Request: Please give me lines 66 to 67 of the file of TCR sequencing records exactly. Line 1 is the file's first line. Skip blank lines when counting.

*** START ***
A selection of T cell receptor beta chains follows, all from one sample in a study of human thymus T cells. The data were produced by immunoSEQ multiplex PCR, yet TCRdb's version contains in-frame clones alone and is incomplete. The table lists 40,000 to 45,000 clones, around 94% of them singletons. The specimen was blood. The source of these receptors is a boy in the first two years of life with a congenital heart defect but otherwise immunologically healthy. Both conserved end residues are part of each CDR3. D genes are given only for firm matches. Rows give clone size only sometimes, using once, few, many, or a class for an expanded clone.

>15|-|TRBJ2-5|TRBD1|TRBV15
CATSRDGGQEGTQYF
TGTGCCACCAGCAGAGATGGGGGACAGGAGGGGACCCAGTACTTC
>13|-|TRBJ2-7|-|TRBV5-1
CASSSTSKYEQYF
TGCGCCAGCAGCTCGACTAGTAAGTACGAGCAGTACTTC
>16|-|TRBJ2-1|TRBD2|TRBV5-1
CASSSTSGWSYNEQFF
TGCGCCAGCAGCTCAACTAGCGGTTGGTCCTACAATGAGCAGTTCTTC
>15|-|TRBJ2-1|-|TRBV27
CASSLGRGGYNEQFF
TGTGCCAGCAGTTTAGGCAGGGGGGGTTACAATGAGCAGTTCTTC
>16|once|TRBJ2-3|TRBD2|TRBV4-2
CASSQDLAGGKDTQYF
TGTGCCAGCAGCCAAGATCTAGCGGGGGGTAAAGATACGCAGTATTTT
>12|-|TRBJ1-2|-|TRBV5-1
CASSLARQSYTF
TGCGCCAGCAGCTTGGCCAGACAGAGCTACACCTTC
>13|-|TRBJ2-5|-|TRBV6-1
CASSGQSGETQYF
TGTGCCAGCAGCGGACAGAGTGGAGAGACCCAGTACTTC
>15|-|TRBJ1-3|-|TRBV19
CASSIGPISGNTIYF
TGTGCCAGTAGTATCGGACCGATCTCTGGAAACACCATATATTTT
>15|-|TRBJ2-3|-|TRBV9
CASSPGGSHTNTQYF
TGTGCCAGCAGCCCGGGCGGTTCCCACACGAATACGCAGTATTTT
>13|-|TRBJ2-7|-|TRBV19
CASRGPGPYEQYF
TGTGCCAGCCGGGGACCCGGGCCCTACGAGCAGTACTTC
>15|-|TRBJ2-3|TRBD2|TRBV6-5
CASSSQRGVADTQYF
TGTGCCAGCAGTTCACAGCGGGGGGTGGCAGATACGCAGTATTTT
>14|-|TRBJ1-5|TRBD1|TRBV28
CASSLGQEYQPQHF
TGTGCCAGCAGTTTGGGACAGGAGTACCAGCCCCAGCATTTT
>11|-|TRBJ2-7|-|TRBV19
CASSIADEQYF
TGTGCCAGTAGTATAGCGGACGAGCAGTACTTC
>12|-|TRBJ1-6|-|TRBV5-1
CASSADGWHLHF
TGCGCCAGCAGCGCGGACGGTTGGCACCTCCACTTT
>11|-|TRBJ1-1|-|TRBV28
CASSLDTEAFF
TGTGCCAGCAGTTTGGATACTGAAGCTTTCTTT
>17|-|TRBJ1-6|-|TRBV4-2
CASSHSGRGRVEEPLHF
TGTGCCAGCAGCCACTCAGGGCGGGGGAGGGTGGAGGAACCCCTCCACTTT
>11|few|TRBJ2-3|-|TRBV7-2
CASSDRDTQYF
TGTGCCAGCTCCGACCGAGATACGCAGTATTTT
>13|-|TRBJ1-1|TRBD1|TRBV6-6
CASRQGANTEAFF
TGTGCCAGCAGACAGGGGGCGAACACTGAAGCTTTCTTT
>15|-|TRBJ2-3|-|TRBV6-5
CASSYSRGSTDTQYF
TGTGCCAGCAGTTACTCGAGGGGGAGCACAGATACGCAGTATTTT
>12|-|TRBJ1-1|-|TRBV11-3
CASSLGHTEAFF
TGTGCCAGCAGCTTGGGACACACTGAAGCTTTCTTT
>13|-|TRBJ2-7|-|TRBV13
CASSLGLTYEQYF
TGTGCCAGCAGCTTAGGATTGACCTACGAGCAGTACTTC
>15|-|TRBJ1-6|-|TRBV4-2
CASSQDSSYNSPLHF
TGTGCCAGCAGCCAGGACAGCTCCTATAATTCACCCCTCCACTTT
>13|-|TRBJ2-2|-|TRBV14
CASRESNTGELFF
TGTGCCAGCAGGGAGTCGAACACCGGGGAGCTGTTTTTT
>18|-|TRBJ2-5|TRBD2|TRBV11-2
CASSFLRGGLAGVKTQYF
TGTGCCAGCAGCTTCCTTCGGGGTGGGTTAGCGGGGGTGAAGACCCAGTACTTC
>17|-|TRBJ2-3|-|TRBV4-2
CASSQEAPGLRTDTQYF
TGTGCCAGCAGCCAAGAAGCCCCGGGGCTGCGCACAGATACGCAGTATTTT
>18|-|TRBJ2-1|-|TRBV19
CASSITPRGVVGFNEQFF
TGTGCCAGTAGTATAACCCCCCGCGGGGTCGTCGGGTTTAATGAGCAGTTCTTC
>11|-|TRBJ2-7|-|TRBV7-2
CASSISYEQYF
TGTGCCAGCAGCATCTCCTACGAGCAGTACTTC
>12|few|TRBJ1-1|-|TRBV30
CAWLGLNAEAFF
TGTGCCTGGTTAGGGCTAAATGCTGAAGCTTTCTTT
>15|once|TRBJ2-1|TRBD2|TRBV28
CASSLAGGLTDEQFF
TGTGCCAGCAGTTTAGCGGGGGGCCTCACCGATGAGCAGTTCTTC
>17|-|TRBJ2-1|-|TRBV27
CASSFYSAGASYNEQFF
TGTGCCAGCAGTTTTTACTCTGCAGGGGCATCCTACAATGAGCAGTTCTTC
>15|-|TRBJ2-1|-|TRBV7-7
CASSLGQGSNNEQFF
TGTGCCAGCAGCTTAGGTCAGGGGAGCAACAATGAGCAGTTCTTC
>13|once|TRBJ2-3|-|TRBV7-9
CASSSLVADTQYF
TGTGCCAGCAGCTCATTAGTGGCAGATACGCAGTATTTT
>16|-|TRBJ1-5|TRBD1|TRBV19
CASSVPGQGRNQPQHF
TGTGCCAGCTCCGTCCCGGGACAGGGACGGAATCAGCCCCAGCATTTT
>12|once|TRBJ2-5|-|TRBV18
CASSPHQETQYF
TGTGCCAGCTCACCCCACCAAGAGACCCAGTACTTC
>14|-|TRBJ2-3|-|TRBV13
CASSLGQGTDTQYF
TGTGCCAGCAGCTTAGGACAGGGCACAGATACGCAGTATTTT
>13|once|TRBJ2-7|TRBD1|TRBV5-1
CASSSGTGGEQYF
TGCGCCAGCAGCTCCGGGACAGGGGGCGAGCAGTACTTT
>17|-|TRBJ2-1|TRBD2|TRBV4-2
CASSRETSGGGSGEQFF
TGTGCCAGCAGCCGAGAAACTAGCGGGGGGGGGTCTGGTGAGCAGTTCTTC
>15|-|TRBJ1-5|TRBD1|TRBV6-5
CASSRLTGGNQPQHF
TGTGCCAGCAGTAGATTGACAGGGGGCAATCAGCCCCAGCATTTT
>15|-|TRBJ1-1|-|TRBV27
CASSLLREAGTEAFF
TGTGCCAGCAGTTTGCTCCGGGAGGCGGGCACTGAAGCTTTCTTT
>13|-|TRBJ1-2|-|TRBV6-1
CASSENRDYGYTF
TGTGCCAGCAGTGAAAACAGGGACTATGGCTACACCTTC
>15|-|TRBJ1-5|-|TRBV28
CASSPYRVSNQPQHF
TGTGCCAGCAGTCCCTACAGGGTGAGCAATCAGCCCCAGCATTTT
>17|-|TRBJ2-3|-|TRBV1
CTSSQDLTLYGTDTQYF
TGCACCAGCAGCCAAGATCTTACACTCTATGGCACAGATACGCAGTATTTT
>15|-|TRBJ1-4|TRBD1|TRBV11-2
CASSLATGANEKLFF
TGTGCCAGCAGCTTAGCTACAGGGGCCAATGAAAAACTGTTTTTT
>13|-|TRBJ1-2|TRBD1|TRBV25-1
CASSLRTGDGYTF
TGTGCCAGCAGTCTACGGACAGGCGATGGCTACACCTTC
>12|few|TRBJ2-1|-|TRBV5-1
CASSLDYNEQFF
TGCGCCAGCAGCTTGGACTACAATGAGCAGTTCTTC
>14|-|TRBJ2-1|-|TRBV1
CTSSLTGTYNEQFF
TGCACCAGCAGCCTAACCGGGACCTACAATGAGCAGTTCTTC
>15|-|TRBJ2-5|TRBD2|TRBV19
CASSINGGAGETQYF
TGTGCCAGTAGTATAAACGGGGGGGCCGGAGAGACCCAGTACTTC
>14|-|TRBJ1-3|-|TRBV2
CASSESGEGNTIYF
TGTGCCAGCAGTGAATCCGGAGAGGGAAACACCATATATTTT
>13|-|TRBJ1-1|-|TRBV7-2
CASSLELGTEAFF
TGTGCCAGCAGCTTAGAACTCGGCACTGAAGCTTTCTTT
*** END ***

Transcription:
CASSQDSSYNSPLHF
TGTGCCAGCAGCCAGGACAGCTCCTATAATTCACCCCTCCACTTT